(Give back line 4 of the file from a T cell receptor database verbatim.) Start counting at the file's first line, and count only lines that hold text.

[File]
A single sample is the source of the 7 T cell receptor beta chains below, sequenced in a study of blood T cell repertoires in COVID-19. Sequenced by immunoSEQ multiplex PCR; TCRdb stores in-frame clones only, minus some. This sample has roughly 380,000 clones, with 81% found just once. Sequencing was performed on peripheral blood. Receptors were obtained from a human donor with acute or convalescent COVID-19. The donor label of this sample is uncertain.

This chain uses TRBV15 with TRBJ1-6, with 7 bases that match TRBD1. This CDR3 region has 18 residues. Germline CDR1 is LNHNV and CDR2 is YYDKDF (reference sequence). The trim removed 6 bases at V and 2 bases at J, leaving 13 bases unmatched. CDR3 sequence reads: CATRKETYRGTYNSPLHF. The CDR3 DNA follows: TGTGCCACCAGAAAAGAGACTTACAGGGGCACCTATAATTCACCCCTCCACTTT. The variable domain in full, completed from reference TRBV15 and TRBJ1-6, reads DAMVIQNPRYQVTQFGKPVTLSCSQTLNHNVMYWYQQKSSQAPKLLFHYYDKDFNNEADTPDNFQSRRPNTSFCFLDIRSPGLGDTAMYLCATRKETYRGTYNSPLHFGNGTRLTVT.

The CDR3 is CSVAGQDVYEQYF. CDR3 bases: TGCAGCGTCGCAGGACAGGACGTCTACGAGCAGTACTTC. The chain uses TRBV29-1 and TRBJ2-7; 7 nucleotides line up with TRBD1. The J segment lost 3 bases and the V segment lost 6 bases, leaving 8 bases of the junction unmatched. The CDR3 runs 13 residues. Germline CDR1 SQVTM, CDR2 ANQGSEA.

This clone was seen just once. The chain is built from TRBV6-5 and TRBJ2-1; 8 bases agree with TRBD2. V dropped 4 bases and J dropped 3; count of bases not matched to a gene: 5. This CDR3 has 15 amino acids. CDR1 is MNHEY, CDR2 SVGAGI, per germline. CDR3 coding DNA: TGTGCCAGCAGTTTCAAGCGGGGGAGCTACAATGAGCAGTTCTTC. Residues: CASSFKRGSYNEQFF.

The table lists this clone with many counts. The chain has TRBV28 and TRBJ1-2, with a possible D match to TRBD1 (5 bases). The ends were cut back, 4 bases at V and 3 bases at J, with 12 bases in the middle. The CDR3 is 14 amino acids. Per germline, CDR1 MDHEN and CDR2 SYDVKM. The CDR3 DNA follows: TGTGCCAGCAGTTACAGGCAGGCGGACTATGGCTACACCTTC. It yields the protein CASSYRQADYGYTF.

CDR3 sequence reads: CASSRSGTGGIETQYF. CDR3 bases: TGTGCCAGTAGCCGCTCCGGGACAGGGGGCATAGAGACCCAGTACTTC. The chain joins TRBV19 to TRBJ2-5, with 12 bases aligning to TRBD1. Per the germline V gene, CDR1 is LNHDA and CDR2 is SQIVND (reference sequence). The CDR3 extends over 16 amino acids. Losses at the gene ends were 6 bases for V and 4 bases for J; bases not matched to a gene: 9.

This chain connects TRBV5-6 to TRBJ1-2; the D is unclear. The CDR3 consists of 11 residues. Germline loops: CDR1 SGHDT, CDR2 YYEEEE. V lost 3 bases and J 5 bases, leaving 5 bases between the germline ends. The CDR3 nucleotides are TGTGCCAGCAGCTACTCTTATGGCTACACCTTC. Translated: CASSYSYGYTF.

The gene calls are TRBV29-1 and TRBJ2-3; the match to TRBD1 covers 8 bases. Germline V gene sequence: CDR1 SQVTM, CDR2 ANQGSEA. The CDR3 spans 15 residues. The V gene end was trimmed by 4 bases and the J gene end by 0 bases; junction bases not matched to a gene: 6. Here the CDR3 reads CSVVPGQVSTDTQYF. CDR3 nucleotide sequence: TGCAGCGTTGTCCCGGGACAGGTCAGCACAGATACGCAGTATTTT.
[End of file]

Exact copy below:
This clone was seen just once. The chain is built from TRBV6-5 and TRBJ2-1; 8 bases agree with TRBD2. V dropped 4 bases and J dropped 3; count of bases not matched to a gene: 5. This CDR3 has 15 amino acids. CDR1 is MNHEY, CDR2 SVGAGI, per germline. CDR3 coding DNA: TGTGCCAGCAGTTTCAAGCGGGGGAGCTACAATGAGCAGTTCTTC. Residues: CASSFKRGSYNEQFF.